Like a mini Prague or Krakow, Lviv is a charming place and one of the most touristed cities in Ukraine. The city was once part of Poland and the Pollish border is only about 70km away.

Lviv is one of the cheapest cities in Europe and for culture vultures, fans of 19th century architecture, and lovers of the cafe society, Lviv is a true bargain destination. 

 

One of the biggest difficulties in travelling in Ukraine could also be an advantage. In Lviv, few people speak English. Ukrainian is the main language here. If you enjoy learning languages, you have the perfect opportunity to practise. You’ll need it. However, Ukrainian isn’t the most useful world language. Russian will probably get you further than English.

View Of Lviv From Mountain High Castle
View Of Lviv From the lookout point Mountain "High Castle"
View Of Lviv From Mountain High Castle
View Of Lviv From the lookout point Mountain "High Castle"
Statue Of Taras Shevchenko In Central Lviv
Statue Of Taras Shevchenko In Central Lviv

Thanks in part to the large student community in the city, there’s always plenty of things to do. There are over 100 festivals every year in Lviv and you can always find live music or some kind of event.

The old town is quite small and you can wallk around the whole place in a day. But it’s likely you’ll miss some of the most interesting parts. Get a tour guide, hire a local, or befriend someone who knows the city well. There are hidden bars, restaurants, coffee shops, and places to hand out everywhere in this compact city.

National Academic Opera And Ballet Theatre

Lviv Opera House And Fountain
Lviv Opera House And Fountain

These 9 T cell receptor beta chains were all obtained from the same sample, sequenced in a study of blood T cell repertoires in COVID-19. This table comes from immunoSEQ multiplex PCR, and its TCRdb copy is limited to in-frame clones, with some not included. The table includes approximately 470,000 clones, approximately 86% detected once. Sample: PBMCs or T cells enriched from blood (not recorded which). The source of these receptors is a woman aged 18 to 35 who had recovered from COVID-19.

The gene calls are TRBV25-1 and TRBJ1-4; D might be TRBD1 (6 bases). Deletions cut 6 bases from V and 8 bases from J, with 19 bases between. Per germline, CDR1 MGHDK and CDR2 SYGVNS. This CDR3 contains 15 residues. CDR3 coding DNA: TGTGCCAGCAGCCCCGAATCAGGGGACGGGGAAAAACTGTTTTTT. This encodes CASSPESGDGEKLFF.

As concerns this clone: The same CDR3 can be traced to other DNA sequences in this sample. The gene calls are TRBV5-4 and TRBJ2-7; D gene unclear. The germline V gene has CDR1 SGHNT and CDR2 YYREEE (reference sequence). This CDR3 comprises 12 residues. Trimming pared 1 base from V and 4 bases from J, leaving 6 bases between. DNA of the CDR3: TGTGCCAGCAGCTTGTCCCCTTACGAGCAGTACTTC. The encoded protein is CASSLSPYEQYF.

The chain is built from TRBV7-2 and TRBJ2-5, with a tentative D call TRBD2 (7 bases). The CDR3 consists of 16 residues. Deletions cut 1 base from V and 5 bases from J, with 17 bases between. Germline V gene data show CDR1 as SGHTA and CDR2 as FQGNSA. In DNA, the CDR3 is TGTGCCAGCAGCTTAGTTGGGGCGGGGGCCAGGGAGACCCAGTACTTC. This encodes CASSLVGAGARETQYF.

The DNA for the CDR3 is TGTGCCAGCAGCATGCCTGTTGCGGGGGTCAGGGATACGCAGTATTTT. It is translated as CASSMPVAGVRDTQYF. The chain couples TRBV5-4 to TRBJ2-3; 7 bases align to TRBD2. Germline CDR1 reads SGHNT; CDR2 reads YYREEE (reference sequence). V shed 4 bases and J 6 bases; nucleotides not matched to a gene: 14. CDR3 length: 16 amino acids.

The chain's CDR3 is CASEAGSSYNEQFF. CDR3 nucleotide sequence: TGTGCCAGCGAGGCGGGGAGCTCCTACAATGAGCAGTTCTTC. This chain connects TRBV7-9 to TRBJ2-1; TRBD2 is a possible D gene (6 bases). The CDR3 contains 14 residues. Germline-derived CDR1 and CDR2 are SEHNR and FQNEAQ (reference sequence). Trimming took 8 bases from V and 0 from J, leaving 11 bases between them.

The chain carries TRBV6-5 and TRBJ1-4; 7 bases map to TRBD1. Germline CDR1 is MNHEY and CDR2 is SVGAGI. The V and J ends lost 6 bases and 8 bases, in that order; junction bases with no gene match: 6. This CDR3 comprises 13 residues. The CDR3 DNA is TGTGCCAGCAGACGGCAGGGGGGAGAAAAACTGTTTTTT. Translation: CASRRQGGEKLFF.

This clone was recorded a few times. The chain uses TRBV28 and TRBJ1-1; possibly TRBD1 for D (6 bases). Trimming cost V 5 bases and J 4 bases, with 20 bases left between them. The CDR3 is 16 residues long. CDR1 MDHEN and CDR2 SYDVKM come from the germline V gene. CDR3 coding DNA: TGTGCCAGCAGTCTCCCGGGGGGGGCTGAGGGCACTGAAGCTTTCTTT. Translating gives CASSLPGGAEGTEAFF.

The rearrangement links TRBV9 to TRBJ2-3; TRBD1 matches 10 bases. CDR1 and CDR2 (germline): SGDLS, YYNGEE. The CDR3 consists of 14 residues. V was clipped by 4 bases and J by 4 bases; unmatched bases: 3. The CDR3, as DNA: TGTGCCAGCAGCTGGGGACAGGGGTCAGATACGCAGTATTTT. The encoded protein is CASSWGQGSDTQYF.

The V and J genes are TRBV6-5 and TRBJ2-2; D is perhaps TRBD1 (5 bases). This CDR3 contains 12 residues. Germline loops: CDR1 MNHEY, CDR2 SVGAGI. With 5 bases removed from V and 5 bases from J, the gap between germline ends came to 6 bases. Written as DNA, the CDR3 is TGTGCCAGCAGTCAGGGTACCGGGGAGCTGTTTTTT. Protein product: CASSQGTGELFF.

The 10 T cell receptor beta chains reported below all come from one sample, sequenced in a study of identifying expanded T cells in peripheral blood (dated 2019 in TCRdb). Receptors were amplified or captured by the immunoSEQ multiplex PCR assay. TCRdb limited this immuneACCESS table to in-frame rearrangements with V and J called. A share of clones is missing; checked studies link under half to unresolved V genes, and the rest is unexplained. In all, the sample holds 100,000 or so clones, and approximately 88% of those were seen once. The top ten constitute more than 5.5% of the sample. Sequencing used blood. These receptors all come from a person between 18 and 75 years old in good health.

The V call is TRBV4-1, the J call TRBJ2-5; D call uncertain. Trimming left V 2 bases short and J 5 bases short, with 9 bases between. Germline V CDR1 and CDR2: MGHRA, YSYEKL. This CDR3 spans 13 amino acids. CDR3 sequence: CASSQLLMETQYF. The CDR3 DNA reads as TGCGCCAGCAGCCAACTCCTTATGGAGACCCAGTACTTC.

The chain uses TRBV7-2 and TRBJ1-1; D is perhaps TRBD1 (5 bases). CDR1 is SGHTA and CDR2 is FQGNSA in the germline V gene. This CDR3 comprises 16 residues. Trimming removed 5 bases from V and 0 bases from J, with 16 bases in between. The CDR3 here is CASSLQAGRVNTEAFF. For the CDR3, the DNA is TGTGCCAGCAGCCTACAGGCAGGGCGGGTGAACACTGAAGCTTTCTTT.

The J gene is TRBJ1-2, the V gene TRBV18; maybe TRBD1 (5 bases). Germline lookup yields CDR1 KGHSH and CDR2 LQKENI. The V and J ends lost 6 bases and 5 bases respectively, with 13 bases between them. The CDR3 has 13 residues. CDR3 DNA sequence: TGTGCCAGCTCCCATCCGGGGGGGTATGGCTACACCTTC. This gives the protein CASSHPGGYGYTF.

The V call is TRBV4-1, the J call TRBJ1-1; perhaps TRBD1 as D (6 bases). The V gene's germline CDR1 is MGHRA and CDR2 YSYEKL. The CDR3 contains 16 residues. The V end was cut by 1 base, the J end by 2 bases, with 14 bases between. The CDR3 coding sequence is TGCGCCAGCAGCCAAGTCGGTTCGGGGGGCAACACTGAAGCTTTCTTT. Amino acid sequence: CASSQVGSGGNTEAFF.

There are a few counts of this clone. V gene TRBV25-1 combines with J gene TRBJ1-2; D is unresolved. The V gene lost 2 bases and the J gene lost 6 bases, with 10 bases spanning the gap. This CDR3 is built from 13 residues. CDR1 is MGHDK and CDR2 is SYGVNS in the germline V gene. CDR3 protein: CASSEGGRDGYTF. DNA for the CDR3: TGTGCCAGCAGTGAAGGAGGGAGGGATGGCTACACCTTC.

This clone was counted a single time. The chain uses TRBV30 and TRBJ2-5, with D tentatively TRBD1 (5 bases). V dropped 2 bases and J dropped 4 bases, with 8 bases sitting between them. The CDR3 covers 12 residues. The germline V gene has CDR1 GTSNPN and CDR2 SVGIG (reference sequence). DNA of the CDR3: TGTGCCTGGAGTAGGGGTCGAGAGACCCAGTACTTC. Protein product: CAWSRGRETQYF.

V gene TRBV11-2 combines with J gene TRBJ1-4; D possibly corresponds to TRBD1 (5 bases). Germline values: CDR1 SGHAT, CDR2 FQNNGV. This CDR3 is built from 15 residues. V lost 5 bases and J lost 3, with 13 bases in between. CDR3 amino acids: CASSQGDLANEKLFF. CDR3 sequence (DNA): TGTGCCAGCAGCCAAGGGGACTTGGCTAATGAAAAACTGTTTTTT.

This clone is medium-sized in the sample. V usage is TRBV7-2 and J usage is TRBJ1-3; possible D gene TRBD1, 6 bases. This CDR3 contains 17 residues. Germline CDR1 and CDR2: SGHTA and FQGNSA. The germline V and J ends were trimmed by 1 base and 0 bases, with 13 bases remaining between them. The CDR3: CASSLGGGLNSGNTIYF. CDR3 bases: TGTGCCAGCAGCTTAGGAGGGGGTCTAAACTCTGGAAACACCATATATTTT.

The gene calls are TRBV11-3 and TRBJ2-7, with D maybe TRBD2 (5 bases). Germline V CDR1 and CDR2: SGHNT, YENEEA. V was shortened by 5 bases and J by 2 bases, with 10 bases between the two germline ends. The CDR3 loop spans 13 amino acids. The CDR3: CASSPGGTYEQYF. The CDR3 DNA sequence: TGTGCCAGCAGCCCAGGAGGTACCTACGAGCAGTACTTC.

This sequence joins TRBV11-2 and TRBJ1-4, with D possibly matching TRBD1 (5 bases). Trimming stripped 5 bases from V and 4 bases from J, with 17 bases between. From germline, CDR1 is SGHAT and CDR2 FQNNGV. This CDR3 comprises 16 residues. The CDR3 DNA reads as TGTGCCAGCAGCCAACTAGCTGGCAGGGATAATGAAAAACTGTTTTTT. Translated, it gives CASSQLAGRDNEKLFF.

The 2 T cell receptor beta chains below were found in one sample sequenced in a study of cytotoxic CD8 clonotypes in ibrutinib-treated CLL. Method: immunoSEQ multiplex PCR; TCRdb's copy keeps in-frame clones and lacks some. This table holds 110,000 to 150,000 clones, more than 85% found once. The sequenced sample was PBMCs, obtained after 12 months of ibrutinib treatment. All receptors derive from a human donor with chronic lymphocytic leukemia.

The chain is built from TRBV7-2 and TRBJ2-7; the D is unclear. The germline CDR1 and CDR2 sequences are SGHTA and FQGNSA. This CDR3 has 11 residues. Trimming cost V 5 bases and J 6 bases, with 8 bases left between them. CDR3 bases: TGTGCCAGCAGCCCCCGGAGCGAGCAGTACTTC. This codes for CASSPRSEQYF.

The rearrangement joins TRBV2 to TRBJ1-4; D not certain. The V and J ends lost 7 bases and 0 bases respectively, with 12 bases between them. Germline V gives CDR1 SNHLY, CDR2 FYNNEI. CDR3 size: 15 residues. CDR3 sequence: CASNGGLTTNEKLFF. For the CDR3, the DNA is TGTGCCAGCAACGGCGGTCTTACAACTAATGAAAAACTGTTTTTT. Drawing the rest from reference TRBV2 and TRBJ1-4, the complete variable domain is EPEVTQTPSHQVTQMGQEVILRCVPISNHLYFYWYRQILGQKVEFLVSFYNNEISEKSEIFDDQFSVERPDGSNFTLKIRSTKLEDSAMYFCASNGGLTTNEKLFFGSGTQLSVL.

Lviv National Academic Opera And Ballet Theatre Named After Solomiya Krushelnytska
The Front of the Opera And Ballet Theatre
Interior Of Lviv Opera House Building
Interior Of Lviv Opera House Building
Tourist Cars In Central Lviv
Lviv Town Hall

Coffee Capital Of Ukraine

Lviv Cafe
Buying Coffee In Coffee Roasters Lviv
Svit Kavy Coffee Shop Lviv
Svit Kavy Coffee Shop Lviv

Beautiful Buildings & Cobbled Streets

Lviv Rooftops From Town Hall Tower
Tram Tracks Running Through Cobbled Streets Of Lviv

The House Of Scientists

House Of Scientists Lviv
The House Of Scientists
Balcony Of House Of Scientists
Balcony Of the House Of Scientists

Odessa - Black Sea Port & Resort Town

Odessa National Academic Theater Of Opera And Ballet
Odessa National Academic Theater Of Opera And Ballet
Odessa National Academic Theater Of Opera And Ballet
Odessa National Academic Theater Of Opera And Ballet

Odessa is one of the main domestic Ukrainian vacation spots. Situated on the Black Sea, it’s one of the furthest south towns in the country, and is only about 60km from the Moldovan border.

The weather here in summer is similar to the weather in the South of France, Italy, and the Greek Islands.

Odessa has many, many coffee shops and locals love their artisan brews. With some of the best coffee shops in Europe at some of the lowest prices, the city is a great destination for coffeeholics.

There’s an air of calm in Odessa, despite the hordes of tourists (over 6 million in 2018). Most visitors are Ukrainian. Odessa is a place to relax and party. Families who spend their day by the sea intermingle with partygoers in the hundreds of restaurants around the city, before the party crowd head to the clubs.